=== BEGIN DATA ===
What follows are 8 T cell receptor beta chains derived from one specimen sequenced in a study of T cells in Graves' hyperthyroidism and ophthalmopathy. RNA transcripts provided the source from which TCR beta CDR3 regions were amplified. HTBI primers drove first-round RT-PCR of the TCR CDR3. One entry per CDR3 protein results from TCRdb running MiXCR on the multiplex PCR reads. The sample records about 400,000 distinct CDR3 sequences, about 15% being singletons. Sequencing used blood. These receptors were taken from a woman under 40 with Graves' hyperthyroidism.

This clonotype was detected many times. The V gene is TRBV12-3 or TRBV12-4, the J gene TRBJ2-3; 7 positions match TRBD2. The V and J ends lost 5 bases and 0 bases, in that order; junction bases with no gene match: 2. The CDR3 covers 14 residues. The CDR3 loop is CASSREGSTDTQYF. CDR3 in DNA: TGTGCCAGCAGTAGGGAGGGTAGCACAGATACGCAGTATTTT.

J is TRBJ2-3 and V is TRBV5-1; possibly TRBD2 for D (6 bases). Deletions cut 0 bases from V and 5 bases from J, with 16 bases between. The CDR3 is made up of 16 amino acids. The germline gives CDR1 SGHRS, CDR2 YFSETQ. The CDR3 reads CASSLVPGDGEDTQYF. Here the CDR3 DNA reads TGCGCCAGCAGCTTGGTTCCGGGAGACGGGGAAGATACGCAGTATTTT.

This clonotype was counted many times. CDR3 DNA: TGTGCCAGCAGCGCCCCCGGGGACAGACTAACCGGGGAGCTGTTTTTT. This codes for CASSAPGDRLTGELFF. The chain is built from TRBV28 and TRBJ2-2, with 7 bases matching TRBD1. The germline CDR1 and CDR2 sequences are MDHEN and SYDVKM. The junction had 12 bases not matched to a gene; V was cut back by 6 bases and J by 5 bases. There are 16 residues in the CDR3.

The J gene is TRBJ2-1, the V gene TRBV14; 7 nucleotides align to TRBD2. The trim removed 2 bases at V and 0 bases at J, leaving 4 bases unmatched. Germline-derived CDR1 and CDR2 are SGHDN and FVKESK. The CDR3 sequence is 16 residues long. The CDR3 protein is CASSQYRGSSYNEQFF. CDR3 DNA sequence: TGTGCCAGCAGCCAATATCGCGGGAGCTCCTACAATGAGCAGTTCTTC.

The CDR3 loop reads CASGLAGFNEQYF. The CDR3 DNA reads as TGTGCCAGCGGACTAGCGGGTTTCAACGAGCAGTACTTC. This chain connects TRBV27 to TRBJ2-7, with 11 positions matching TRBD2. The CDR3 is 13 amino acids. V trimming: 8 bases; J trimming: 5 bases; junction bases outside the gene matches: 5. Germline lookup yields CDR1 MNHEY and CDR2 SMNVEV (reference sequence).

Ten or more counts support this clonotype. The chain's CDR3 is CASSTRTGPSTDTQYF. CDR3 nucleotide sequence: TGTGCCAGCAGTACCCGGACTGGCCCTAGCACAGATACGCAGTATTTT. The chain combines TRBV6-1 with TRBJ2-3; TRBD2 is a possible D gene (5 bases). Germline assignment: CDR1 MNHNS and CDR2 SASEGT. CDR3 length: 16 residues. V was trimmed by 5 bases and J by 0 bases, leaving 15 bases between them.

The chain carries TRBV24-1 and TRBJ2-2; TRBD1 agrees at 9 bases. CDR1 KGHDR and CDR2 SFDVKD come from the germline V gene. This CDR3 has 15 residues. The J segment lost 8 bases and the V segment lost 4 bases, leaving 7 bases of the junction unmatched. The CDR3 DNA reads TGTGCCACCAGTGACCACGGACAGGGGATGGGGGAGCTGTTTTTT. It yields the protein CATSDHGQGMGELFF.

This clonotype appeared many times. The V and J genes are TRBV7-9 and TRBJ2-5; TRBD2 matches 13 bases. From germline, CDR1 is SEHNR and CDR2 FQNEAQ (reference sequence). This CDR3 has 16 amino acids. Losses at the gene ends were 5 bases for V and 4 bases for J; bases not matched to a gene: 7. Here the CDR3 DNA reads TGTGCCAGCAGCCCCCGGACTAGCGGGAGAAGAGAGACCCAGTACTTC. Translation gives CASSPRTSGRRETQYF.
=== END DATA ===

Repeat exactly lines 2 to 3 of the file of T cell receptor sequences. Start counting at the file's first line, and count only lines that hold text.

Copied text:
This clonotype was detected many times. The V gene is TRBV12-3 or TRBV12-4, the J gene TRBJ2-3; 7 positions match TRBD2. The V and J ends lost 5 bases and 0 bases, in that order; junction bases with no gene match: 2. The CDR3 covers 14 residues. The CDR3 loop is CASSREGSTDTQYF. CDR3 in DNA: TGTGCCAGCAGTAGGGAGGGTAGCACAGATACGCAGTATTTT.

J is TRBJ2-3 and V is TRBV5-1; possibly TRBD2 for D (6 bases). Deletions cut 0 bases from V and 5 bases from J, with 16 bases between. The CDR3 is made up of 16 amino acids. The germline gives CDR1 SGHRS, CDR2 YFSETQ. The CDR3 reads CASSLVPGDGEDTQYF. Here the CDR3 DNA reads TGCGCCAGCAGCTTGGTTCCGGGAGACGGGGAAGATACGCAGTATTTT.